Wind farms to sport 57 turbines

Wind Farm in Kouga, Eastern Cape. Picture: Red Cap Energy

Wind Farm in Kouga, Eastern Cape. Picture: Red Cap Energy

Published Mar 3, 2024


Cape Town - In a groundbreaking development for South Africa's renewable energy sector, the construction of Red Cap Energy's Impofu wind farms in Kouga in the Eastern Cape is set to start this month.

Spanning three 110-megawatt (MW) wind farms, the project represents the largest pure private renewable energy plant in the country's history.

Jadon Schmidt, Business Development Manager at Red Cap Energy, highlighted the extensive efforts undertaken to secure land parcels and engage with local stakeholders.

“Since 2013, we've signed up 87 separate parcels of land for the power line and spent years negotiating with farmers to lease land on which to build wind turbines. In total, the wind farms' 57 turbines will extend across 12 pieces of land with significant benefits for landowners and local agricultural output,” Schmidt said in a press release.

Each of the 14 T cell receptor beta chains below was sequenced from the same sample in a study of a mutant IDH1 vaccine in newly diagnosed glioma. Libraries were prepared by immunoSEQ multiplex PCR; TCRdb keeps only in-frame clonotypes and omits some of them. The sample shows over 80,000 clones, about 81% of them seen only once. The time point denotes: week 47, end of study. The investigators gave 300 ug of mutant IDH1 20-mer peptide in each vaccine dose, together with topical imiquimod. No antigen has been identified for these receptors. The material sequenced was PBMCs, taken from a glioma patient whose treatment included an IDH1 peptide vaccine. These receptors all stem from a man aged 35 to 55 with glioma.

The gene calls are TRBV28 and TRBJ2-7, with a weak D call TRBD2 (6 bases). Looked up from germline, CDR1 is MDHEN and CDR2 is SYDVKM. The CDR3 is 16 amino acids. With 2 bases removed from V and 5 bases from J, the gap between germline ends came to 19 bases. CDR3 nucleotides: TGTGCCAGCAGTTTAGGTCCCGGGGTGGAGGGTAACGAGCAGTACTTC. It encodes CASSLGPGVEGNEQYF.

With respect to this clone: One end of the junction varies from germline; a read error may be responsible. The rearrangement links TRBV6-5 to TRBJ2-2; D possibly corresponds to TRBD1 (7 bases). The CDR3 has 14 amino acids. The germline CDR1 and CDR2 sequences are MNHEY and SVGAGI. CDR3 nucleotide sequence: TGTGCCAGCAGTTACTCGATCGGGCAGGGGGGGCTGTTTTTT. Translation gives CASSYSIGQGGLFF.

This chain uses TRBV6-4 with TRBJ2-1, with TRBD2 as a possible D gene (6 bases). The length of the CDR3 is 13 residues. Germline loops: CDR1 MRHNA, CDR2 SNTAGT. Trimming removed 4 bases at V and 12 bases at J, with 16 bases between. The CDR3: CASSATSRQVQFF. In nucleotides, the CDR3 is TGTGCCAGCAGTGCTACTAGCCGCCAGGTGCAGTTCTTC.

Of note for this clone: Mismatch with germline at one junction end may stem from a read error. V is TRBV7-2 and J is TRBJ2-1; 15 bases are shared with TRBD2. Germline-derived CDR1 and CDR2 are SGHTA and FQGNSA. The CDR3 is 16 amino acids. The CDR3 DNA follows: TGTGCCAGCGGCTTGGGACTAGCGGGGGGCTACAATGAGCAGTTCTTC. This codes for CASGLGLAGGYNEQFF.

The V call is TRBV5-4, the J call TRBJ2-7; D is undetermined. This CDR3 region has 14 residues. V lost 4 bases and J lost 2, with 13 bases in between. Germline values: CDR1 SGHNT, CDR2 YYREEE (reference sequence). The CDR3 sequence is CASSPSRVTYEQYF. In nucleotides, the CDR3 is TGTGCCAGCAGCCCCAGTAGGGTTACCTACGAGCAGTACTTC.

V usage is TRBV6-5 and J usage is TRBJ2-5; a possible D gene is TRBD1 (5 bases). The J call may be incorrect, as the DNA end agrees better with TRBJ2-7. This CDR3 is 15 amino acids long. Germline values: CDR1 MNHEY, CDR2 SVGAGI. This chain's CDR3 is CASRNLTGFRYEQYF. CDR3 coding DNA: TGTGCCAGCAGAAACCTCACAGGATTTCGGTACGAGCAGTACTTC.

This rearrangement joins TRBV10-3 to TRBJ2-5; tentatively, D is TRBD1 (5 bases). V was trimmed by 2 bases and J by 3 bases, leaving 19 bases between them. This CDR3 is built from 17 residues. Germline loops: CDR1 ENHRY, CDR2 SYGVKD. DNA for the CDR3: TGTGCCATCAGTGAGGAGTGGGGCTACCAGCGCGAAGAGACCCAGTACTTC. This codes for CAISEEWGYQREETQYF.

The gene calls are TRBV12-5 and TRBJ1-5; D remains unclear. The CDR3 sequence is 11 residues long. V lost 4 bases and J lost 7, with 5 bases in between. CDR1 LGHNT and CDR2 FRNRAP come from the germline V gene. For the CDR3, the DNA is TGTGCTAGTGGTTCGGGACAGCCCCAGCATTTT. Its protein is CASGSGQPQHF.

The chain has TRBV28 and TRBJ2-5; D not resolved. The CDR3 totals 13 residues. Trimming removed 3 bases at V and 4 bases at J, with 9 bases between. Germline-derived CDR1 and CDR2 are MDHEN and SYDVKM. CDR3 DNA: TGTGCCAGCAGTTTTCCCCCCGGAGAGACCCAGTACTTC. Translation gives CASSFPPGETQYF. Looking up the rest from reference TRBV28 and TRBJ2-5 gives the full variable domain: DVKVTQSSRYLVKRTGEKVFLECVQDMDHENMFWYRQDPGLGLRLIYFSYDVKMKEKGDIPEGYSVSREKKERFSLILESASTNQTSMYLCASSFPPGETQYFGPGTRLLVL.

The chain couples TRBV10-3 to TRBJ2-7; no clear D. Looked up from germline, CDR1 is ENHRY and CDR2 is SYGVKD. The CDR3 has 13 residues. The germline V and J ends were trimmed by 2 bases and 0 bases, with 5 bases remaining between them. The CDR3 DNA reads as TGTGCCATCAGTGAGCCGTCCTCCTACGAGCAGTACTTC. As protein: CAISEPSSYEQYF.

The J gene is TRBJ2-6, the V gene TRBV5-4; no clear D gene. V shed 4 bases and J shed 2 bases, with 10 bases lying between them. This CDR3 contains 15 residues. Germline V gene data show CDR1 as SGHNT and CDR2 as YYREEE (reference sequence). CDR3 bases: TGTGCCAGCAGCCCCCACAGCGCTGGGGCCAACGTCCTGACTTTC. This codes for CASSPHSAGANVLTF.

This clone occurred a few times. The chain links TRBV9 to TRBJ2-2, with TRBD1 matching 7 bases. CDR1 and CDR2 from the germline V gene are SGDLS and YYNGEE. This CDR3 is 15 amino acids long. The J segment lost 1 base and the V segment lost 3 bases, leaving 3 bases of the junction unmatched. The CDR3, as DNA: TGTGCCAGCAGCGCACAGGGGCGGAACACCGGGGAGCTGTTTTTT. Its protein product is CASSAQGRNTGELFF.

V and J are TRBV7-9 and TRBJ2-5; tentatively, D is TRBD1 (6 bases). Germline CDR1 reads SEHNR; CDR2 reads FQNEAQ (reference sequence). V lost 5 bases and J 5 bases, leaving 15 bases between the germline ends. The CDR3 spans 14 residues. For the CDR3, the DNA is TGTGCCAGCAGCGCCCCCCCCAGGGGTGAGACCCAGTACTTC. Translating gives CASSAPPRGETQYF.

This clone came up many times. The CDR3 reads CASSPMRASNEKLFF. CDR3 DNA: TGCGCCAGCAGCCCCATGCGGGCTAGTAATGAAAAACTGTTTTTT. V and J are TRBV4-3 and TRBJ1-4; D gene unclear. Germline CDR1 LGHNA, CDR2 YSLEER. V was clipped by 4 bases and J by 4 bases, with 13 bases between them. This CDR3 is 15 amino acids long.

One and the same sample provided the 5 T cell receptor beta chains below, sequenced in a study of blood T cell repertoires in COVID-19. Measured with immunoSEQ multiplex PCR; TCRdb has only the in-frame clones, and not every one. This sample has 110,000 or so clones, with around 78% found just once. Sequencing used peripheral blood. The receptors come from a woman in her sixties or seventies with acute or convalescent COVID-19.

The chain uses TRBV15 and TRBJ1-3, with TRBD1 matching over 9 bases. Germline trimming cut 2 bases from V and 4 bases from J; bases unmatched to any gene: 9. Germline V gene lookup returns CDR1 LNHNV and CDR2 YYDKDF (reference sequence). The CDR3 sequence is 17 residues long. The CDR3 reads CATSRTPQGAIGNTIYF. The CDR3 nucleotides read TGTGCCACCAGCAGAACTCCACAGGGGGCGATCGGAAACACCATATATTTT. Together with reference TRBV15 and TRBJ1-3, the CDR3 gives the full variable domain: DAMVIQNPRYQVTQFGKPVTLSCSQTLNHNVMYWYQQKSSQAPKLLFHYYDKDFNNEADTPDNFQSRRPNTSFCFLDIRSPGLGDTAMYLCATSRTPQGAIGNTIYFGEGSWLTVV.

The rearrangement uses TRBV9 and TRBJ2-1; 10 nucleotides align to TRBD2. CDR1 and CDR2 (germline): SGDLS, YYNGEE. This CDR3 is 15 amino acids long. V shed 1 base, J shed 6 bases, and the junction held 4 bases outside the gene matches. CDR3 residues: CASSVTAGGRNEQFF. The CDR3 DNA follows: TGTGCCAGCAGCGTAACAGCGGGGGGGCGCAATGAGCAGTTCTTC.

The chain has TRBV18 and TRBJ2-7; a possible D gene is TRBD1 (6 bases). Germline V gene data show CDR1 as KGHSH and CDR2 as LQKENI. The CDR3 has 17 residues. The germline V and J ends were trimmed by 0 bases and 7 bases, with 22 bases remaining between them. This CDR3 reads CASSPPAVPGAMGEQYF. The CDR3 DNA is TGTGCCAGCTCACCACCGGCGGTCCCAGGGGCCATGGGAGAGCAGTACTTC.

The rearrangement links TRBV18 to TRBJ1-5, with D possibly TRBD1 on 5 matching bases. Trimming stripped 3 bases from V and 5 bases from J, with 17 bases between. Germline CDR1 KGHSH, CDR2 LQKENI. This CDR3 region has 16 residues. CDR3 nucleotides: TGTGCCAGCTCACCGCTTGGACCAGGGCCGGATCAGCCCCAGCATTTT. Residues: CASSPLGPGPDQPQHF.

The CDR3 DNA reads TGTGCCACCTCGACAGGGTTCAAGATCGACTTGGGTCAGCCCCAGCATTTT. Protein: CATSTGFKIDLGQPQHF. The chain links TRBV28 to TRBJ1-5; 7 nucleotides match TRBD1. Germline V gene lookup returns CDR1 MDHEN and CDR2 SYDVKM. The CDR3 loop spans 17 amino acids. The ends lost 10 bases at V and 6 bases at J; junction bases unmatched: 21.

The project's success owes much to close collaboration with landowners, who helped to determine turbine placement and ensuring minimal disruption to agricultural activities.

Vernon Basson, owner of Vergaderingskraal, one of the land parcels leased for the Impofu project, underscored the smooth planning process and the careful consideration given to environmental factors.

“The whole process has been pretty smooth. I had a good idea of where I didn't want roadways to go, to make sure I didn't end up with unusable pieces of land. Besides that, I made suggestions about where it would and wouldn't work to put up the turbines. For example, if an area was too wet or difficult to access,” Basson said.

Once operational next year, the Impofu wind farms will supply 330MW of renewable energy to Sasol South Africa's Secunda site, benefiting from a groundbreaking 116-kilometre powerline – the longest privately permitted powerline for any renewable energy project in the country.

Reebok Rant Workers' Trust chairperson Xolile Peter Lamani expressed optimism about the plant's potential to boost local economies and agriculture. The additional income generated from leasing land for the turbines promises to support livelihoods and mitigate the impact of drought on farming communities.

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Weekend Argus

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